Offshore wind energy is one step closer to becoming a reality on the Central Coast, and with it, hundreds of potential jobs and renewable energy generation that will be much needed when the Diablo Canyon Power Plant closes. But the local commercial fishing industry continues to raise concerns over how such an undertaking will impact their livelihoods.
The Bureau of Ocean Energy Management (BOEM) released its draft environmental assessment for leasing the Morro Bay Wind Energy Area earlier this month, and heard public comment on the report at an April 14 meeting. Further environmental assessment will be required before a wind farm project is actually approved and built—this draft just looks at the impacts of the leasing process.
“We expect to publish a proposed sale notice this spring,” Acting Renewable Energy Section Chief Jennifer Miller said at the meeting. “However, steel in the water is still a number of years away and engineering challenges do await us.”
The environmental assessment details the potential impacts of the offshore wind leasing process on marine and coastal habitats, commercial fishing, tourism, and other areas.
“Data collection buoys and vessel traffic associated with [offshore wind leasing] may generate space-use conflicts and interfere with fishing operations by creating areas no longer accessible as fishing grounds, reducing fishing efficiency, and/or causing economic losses associated with gear entanglement,” BOEM’s environmental assessment states.
The report concludes that potential impacts to commercial fishing from the leasing process are expected to be “minor and temporary in duration (five years or less)” and will impact an area that is “comparatively small in size when compared to the full extent of available fishing grounds.”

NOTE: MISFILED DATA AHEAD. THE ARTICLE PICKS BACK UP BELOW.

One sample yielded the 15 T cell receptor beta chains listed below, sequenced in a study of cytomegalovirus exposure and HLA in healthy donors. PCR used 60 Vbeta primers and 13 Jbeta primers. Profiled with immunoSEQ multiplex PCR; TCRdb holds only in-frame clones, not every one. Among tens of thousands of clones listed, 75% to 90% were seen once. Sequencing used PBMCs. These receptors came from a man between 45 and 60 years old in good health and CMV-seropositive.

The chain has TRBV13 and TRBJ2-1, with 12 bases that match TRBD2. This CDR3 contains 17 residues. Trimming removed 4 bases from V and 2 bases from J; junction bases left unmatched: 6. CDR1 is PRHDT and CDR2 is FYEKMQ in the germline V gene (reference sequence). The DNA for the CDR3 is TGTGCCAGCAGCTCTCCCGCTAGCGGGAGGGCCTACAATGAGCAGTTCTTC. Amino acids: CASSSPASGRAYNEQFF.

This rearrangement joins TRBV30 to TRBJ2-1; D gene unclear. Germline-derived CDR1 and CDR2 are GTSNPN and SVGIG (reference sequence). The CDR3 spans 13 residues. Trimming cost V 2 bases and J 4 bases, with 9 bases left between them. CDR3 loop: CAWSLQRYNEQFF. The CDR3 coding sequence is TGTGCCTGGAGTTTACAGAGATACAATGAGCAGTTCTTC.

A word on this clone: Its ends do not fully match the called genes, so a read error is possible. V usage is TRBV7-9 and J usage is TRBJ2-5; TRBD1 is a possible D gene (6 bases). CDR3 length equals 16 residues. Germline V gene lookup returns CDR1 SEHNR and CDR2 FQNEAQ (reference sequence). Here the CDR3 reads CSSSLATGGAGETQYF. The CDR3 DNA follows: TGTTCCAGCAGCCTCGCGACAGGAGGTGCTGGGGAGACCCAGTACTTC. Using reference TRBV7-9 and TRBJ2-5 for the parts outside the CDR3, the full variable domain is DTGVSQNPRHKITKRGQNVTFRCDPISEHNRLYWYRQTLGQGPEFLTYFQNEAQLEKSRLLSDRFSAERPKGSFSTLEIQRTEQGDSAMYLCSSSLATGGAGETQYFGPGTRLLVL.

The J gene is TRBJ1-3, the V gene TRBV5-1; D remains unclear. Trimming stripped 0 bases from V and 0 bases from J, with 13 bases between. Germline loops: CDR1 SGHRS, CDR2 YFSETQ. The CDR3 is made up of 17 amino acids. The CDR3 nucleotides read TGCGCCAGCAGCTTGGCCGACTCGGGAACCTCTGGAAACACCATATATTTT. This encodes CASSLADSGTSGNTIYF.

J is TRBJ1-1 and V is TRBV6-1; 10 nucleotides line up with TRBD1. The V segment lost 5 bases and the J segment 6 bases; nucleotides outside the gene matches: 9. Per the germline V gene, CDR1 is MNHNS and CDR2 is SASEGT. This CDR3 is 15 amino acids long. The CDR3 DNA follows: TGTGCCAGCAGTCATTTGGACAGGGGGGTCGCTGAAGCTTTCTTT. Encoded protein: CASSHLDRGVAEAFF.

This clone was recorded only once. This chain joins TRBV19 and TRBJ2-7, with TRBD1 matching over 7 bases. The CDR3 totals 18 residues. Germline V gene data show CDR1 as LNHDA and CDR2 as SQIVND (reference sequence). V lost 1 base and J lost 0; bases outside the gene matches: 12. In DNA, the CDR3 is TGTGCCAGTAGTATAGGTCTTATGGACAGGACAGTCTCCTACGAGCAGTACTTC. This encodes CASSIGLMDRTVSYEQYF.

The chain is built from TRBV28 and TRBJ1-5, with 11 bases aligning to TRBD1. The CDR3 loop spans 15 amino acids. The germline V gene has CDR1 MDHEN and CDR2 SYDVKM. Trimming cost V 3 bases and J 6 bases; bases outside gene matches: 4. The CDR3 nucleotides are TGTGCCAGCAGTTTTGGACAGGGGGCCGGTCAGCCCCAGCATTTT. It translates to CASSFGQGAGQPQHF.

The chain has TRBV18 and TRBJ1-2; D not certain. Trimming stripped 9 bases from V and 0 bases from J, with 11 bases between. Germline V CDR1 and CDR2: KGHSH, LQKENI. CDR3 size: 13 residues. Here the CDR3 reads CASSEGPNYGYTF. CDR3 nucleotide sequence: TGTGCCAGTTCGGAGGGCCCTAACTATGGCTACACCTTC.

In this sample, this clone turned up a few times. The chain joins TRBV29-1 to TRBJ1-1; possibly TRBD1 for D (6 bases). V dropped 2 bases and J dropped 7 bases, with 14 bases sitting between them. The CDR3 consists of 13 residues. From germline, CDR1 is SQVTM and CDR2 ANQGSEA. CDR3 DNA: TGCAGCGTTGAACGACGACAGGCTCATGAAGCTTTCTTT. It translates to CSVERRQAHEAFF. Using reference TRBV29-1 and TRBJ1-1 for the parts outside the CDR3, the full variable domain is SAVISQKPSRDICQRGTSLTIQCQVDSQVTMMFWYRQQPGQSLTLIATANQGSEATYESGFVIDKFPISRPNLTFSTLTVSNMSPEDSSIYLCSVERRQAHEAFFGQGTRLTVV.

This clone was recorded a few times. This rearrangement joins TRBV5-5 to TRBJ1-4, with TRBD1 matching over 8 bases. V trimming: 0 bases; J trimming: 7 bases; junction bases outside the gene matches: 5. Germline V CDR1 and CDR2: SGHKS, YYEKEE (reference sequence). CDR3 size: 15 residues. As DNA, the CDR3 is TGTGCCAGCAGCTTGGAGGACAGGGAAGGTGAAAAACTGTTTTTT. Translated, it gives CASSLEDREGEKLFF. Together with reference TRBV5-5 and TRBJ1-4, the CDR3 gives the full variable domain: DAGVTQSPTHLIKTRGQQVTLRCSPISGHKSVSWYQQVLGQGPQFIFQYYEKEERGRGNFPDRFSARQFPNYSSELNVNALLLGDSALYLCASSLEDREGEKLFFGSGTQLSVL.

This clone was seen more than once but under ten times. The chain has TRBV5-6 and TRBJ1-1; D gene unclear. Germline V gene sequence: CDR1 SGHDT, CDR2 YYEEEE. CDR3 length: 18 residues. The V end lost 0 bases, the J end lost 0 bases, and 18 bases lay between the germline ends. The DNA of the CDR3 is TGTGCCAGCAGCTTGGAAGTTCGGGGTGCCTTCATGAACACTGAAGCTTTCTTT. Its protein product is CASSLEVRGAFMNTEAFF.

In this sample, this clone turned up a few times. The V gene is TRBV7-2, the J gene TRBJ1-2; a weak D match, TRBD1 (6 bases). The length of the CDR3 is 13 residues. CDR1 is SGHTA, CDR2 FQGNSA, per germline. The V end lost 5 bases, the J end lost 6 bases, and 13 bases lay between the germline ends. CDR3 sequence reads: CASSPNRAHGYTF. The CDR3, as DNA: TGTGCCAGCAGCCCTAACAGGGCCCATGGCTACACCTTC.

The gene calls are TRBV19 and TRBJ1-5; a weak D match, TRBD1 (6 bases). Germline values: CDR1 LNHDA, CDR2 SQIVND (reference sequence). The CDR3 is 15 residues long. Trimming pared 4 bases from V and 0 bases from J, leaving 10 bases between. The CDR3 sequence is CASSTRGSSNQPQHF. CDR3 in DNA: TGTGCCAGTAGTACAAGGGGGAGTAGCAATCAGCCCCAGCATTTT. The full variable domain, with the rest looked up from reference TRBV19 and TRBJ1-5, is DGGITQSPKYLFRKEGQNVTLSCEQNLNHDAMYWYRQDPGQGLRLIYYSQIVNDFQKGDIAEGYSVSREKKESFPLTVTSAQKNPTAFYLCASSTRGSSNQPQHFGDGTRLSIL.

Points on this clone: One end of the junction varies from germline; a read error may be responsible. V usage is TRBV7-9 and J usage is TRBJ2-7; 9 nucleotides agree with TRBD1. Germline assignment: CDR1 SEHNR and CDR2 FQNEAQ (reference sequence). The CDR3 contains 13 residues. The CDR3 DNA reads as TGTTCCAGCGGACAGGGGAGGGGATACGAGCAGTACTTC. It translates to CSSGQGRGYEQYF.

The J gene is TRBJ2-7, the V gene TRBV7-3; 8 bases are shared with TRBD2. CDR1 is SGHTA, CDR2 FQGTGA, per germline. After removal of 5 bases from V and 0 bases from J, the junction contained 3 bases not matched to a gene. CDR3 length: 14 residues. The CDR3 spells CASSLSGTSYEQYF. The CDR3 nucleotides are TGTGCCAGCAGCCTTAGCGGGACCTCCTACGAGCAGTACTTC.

But some local commercial fishers are concerned about what happens after those five years of “minor and temporary” impacts. Per BOEM’s process, only after a lease is issued will a site assessment be conducted to “determine the suitability of the leases for commercial offshore wind production and transmission,” Miller said.
“You say that we’re not there yet, we don’t know enough about the project to be able to do these other more full-scale assessments,” Steve Scheiblauer with the Alliance of Communities for Sustainable Fisheries said during public comment. “But respectfully, I think that’s at best a half-truth. … We know enough to readily foresee a lot of impacts, and probably especially for the commercial fishing industry.”
Lisa Gilbane, a BOEM biologist, acknowledged the impacts the leasing process will have on fisheries. But BOEM officials maintained that it’s too early in the process to conduct further assessment.
“The space use conflicts are relatively low,” Gilbane said. “However, talking about commercial fishing in one breath is too high level. We do acknowledge that different fisheries, specifically the ones that focus more in the 900 to 1,300 meter water, will have interactions and impacts from our activities, even at a leasing stage.”
While the bulk of public commenters at the meeting were concerned about commercial fishing industry impacts, others commended BOEM for embarking on the long and bureaucratically arduous process of bringing offshore wind to the Central Coast.
“I think it’s going to do a lot of benefit to mitigate climate change and contribute to the renewable energy sector in California,” said public commenter Kenneth Gluck. “… Obviously there’s mitigating that needs to be addressed, specifically fishing, marine mammals, sea bottom habitat, things of that nature. But we do have a good opportunity in Morro Bay to go forward with this project.”
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